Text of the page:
Know Who You’re Hiring

dreamstimefree_110772As construction and renovation season arrives and the local economy has gotten leaner, there has been a noticeable increase in unqualified ‘Contractors’ offering services without having required licenses, permits or certifications. While some of these individuals may offer “cut rate” services and discounts, as a consumer you need to protect more than just your pocketbook when selecting a contractor. Some key items to look for when hiring a contractor are:

1. Have the right trades’ people do the work:
• While there may be SOME overlap, Sheet Metal, Gas Fitting, Plumbing, Refrigeration, Electricians, etc. are distinct occupations with specific qualifications and certification requirements.

• The Safety Codes Act states that you cannot authorize someone without the appropriate credentials to do work, with penalties and fines reaching into the six digits!

2. Ask what their credentials are:
• Not only is hiring qualified tradespersons your legal obligation, individuals without proper certifications may lack the skills and knowledge to undertake your project. Should anything go wrong you may not be covered by warrantees or your insurance.

• Qualified tradespersons are provided with a wallet sized copy of their Journeyman Certificate and would be more than happy to show you as verification of their competency.

3. Ask for their Business License number:
• Most municipalities require all businesses working in the area to hold a valid license, regardless of where their office may be located.

• A legal business must hold a license by the municipality. This allows the municipality to ensure the contractor you hire is a legitimate business. Some areas may even require them to show proof of competency to hold a license.

• Business license fees are paid to the municipality to help support town operations. Don’t support the illegal businesses that don’t contribute their share. Doing so increase your taxes.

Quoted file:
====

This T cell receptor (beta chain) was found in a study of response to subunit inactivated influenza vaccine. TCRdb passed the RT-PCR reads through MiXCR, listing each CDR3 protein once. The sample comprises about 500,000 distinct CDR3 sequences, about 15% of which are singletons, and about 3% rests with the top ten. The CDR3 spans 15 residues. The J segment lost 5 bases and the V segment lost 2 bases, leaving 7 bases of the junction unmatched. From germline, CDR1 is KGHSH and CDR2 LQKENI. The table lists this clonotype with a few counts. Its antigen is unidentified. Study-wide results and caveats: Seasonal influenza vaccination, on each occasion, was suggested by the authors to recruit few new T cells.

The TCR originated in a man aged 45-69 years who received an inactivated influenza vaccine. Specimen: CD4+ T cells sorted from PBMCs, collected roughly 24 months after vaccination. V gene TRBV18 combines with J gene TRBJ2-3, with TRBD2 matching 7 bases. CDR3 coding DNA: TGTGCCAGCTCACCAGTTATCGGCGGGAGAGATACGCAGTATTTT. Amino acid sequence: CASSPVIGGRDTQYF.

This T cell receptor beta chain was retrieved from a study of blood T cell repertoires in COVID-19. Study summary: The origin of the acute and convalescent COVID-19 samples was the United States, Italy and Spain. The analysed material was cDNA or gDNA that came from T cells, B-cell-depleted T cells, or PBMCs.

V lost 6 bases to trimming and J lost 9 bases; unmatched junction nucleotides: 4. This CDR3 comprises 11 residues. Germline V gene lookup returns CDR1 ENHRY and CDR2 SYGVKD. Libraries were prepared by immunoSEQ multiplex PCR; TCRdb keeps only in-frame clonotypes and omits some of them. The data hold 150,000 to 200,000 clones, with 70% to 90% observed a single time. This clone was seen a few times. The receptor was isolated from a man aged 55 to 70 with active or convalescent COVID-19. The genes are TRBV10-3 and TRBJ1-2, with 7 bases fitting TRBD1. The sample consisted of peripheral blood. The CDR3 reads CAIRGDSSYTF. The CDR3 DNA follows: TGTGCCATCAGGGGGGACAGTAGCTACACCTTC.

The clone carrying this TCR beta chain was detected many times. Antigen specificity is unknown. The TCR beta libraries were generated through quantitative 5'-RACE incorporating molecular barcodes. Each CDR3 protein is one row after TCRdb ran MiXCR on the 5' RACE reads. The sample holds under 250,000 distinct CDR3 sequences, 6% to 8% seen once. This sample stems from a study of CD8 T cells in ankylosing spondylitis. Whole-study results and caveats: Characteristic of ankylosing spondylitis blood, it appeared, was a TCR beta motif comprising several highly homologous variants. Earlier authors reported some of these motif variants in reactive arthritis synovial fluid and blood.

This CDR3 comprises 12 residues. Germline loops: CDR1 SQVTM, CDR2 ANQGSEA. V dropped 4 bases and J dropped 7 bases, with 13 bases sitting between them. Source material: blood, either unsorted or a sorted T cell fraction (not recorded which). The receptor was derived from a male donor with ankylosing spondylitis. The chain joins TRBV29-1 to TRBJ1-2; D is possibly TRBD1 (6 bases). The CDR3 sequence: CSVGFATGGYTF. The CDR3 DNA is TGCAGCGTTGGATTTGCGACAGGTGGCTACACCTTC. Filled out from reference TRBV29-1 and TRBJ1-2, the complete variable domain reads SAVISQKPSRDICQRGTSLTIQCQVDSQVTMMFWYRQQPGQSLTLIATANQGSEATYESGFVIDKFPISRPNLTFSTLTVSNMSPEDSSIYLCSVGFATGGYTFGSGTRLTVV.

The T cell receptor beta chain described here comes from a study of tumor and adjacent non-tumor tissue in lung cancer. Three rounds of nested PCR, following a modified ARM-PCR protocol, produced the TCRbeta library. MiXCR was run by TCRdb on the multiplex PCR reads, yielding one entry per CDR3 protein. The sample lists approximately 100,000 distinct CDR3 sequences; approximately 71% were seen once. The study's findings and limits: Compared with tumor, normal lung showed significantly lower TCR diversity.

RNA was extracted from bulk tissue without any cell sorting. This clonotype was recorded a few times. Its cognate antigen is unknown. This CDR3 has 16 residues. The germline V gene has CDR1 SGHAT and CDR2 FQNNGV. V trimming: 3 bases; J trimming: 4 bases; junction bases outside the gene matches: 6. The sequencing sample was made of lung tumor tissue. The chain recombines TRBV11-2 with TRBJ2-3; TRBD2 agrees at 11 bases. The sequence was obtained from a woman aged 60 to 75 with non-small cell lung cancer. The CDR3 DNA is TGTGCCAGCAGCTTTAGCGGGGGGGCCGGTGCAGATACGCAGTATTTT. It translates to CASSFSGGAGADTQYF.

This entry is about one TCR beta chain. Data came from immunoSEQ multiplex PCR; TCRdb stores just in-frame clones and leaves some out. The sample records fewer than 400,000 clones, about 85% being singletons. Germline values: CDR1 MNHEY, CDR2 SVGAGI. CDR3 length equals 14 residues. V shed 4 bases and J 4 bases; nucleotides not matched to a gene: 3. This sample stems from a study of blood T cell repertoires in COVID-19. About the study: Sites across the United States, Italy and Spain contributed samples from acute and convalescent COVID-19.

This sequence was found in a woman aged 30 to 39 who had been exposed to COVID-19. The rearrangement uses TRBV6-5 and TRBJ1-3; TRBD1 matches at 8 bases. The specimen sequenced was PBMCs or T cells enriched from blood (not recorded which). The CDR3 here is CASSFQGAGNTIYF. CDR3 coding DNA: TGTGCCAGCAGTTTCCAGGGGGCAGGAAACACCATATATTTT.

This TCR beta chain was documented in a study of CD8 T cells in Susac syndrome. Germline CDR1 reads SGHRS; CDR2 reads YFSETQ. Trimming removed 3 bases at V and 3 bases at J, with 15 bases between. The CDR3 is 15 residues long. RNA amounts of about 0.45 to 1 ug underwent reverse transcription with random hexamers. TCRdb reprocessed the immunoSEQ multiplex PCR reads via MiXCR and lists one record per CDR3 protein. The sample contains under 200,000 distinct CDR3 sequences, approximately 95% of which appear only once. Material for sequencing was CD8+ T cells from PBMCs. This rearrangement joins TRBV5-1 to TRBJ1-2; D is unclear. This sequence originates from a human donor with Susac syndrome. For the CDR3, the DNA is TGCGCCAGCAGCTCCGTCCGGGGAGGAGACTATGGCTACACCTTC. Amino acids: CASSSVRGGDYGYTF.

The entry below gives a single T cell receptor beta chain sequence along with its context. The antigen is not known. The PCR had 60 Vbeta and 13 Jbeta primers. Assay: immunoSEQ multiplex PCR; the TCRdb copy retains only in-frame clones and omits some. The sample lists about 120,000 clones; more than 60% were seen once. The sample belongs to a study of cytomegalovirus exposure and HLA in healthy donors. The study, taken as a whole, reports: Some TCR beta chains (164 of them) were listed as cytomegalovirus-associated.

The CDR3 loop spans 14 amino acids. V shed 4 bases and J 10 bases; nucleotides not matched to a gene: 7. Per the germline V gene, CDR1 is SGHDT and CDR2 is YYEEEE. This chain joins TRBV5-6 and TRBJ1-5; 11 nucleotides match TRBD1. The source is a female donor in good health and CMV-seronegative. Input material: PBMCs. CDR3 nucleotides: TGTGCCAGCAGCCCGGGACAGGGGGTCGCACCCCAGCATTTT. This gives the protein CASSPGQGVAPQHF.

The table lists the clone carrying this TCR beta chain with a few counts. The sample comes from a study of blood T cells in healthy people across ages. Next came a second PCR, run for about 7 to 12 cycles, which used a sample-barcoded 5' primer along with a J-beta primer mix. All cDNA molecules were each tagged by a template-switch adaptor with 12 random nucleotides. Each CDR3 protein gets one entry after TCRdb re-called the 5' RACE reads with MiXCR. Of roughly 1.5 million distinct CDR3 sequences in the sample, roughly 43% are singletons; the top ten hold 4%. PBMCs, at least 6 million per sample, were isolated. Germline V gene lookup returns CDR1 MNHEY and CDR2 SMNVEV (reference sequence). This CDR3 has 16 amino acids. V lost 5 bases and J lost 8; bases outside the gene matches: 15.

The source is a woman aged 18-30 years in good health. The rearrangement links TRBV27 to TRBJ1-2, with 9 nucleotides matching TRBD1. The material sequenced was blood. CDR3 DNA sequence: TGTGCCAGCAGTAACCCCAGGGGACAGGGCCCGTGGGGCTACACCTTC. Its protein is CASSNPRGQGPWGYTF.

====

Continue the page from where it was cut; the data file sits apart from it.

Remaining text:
4. Ask for a current WCB Clearance letter:
• WCB protects you as the property owner. Ensuring that the business has WCB coverage means that YOU can’t be sued if a worker injures themselves on your project.

5. Ask for a copy of the Business’s insurance:
• A contractor without adequate liability insurance, may leave YOU responsible for the costs of property damage and injury caused by the contractor’s carelessness or mistakes.

6. Make sure you get an invoice and it has a business/GST number on it:
• Be leery of discounts for ‘cash deals.’ Should anything go wrong, a cash deal often means off the books and under the table. Don’t expect warranty once they have left the door. Do expect questions from CRA, especially if you plan on writing off the cost of the work as an expense on your taxes.

• GST is applicable to sales even if ‘cash’ is the form of payment.

7. Make sure a permit is obtained for work when required:
• While the person/contractor undertaking the work is normally expected to apply for the permit, it is legally the building owner’s responsibility to ensure that work being done has applicable permits and inspections.

• A permit and inspection protect YOU, not the contractor. It ensures that work done is both safe and to minimum standards of the applicable code regulations.

• Inspectors are hired by the municipality, NOT THE CONTRACTOR. Some illegal and unqualified ‘contractors’ have resorted to implying that a representative of their company is the Safety Codes Officer, or has otherwise approved the installation. Be wary of such claims as they are universally false.

• Some examples of work requiring permits: Installation or replacement of a gas appliance or gas piping, plumbing drainage installations, electrical wiring or alterations, any structural framing/carpentry.

Not only is it your legal obligation as a building owner to hire appropriately qualified contractors, but failure to do so can result in more than just poor workmanship. Poor installations inevitably lead to void manufacturers warrantees, premature equipment failure, expensive repairs, property damage, and, in extreme cases, carbon monoxide poisoning or gas explosions.

Should you have work done which does not meet applicable safety codes, you as the building owner can be ordered by the Safety Codes Council to undertake the repairs and upgrades as needed.

For more information please see Apprenticeship and Industry Training Act, Safety Codes Act, or Alberta Municipal Affairs

*printed in the Thorsby Target, Breton Booster, and Warburg Bugle.